Should we learn about ISAs at the same time as our ABCs?

By Nikhita Alex on Monday, 10 October 2022

With the cost-of-living crisis biting every business and household in Britain, isn’t increased financial literacy the need of the hour? Would pressure be eased a little if we had been taught the essentials about debt, interest rates, pensions and even the joys of tax? Raising our financial wellbeing? I think so.

As a privileged child growing up in one of the busy, bustling metropolis cities in India, the education system was unsurprisingly unsatisfactory. I say this only because of the lack of practical financial knowledge we received that would have potentially shaped us into efficient, well-educated adults. Wouldn’t we all want to be prepped when it comes to budgeting, investing, saving, etc. as we enter the never-ending cycle of adulting?

As I belong to the Gen Z cohort, I for one don’t mind splurging £3.59 on a cup of coffee 365 days of the year, in stark contrast to my predecessors (oh, I can feel my mother’s disapproving eyes piercing through me). Well, I wouldn’t do this mindlessly if I was introduced to the financial culture during adolescence. One survey gathered that a meagre number of 32% of teenagers were familiar with how credit card fees and interest work, and an alarmingly low number of 42% wished for their parents to introduce finance into their lives.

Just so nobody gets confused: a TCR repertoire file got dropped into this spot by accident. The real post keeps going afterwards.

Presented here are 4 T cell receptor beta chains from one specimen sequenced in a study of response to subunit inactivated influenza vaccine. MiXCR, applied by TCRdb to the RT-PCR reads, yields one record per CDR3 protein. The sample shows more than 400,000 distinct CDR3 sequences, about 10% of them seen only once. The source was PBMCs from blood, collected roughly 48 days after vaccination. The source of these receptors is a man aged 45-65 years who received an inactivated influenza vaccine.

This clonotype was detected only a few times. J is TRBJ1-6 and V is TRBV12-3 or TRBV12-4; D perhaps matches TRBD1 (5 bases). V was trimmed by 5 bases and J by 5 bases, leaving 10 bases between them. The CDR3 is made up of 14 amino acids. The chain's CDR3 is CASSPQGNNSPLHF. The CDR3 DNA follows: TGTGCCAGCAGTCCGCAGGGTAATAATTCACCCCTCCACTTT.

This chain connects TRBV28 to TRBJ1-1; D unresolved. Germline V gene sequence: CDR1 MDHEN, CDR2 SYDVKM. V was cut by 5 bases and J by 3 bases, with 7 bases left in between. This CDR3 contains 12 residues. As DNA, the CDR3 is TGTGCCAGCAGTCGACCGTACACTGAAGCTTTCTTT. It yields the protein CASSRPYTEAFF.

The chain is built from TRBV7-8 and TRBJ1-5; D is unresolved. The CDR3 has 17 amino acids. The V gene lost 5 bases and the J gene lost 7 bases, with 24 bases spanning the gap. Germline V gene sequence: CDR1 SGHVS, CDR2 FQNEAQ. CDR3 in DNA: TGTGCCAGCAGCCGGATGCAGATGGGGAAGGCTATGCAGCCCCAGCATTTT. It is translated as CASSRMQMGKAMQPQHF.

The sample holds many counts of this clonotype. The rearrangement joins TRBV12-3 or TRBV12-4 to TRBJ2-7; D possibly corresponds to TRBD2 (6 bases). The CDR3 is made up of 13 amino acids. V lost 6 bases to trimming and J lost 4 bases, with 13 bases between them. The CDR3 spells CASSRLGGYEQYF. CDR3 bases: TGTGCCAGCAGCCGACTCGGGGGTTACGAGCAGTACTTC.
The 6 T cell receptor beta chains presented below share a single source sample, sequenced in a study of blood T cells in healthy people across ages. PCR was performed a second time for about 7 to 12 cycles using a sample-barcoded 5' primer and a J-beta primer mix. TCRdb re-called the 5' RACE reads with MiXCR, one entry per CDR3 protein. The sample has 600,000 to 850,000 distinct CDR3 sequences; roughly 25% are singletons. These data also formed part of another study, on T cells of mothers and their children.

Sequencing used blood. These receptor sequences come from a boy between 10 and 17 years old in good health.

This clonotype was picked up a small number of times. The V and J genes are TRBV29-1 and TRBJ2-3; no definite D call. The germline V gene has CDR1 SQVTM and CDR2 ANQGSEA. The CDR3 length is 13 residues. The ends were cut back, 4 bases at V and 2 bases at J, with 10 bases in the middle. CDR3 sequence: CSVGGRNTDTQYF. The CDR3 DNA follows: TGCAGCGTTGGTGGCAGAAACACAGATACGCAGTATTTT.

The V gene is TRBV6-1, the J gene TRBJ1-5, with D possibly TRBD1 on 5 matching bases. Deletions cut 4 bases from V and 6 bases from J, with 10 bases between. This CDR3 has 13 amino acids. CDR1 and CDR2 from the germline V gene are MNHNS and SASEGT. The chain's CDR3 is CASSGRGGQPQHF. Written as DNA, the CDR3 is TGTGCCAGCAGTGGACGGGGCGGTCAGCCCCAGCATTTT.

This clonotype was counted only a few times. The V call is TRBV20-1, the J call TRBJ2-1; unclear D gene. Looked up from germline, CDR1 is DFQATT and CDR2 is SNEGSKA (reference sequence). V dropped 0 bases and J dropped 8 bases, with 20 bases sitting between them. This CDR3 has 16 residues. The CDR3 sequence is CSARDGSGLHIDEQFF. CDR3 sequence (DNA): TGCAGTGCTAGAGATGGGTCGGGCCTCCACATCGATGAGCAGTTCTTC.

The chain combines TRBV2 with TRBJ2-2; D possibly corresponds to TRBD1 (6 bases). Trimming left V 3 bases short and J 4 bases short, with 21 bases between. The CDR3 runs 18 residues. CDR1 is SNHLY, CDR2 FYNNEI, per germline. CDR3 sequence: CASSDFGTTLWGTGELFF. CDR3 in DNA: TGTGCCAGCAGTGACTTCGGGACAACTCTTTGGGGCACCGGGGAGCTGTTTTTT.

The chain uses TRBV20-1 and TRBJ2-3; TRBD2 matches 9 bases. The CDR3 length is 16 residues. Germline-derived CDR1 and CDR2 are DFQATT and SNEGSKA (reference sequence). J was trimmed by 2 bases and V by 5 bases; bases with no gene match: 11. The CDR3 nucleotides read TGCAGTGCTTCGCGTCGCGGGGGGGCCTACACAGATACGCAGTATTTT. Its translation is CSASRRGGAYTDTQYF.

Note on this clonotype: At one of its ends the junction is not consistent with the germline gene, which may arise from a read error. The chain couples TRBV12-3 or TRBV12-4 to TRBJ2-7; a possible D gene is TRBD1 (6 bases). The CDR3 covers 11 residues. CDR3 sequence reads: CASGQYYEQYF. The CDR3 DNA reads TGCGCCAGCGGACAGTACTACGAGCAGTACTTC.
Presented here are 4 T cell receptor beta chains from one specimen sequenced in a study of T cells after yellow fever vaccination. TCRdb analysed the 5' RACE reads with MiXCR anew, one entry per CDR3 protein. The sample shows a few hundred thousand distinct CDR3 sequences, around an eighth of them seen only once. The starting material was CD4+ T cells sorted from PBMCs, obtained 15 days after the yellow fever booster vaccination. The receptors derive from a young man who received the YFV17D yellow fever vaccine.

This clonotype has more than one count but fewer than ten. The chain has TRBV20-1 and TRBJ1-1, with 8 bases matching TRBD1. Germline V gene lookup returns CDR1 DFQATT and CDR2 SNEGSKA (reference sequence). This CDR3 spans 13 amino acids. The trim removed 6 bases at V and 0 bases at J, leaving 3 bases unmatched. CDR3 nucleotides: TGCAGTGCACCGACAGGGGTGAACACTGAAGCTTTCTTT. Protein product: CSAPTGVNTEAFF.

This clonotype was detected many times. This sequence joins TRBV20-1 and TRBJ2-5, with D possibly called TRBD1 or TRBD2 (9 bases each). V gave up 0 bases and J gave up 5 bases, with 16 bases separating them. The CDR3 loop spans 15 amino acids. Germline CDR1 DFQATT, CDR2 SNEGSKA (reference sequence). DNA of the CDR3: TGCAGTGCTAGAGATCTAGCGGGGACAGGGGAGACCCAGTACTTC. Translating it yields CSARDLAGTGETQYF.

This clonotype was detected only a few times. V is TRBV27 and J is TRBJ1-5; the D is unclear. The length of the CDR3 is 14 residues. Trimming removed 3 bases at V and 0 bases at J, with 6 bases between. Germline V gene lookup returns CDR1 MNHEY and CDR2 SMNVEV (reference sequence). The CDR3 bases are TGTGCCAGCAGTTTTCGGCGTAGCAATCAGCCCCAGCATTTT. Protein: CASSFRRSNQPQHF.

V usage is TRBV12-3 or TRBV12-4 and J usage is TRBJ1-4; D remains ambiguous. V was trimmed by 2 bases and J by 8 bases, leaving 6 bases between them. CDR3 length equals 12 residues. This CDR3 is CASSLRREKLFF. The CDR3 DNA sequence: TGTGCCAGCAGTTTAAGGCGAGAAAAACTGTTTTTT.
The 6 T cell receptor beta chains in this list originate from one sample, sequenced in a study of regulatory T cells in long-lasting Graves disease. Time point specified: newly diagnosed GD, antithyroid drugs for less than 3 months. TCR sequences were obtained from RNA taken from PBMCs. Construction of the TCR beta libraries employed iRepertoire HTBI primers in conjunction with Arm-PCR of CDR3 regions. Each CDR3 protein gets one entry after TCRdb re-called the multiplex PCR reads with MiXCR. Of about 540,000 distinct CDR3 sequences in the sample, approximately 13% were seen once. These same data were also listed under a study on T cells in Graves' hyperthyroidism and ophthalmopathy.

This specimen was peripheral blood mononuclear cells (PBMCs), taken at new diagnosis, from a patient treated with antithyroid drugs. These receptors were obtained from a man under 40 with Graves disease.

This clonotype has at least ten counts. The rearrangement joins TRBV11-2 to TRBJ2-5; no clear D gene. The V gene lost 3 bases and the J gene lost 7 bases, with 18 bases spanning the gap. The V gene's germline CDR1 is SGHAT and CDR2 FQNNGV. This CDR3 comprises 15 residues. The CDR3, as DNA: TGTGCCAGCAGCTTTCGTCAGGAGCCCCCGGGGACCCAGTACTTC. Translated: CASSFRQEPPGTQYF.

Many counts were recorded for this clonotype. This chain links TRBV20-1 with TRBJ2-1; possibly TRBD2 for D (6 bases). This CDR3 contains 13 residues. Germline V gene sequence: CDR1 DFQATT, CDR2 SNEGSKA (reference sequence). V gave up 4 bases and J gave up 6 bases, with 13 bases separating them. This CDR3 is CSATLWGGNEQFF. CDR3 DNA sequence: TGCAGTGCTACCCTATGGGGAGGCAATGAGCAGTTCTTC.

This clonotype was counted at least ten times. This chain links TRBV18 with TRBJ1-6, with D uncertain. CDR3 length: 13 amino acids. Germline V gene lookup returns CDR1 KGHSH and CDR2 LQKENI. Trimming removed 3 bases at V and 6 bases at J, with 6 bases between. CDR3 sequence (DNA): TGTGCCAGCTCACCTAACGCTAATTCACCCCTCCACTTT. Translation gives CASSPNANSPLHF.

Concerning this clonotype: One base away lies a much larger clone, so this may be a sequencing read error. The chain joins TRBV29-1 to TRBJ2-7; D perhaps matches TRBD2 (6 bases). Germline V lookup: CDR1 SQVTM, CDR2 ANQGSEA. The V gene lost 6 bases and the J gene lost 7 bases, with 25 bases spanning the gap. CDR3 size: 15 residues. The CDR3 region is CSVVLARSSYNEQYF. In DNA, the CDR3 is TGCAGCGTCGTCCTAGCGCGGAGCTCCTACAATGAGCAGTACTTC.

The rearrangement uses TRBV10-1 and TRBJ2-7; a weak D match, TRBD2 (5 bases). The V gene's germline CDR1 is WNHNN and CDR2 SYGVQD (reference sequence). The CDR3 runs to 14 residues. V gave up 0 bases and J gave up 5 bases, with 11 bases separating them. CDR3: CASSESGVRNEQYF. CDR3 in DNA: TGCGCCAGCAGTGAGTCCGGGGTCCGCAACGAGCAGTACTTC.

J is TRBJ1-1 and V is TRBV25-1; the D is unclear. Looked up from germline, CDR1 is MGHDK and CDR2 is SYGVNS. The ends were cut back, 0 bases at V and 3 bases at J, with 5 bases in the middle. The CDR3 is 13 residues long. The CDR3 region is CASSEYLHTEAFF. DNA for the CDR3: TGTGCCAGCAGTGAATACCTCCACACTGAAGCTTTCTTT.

Full marks, therefore, to Redington’s financial education charity which has just kicked off a seven-year project to study links between education and social mobility. ‘Redstart’ is to work with over 40 primary schools in underprivileged areas of the country to examine whether giving children formal lessons about managing money can benefit them later in life. Its aim is to improve the financial knowledge of 4.7 million children by 2030 by providing a blueprint for a national financial education policy.

This could be the beginning of something important…

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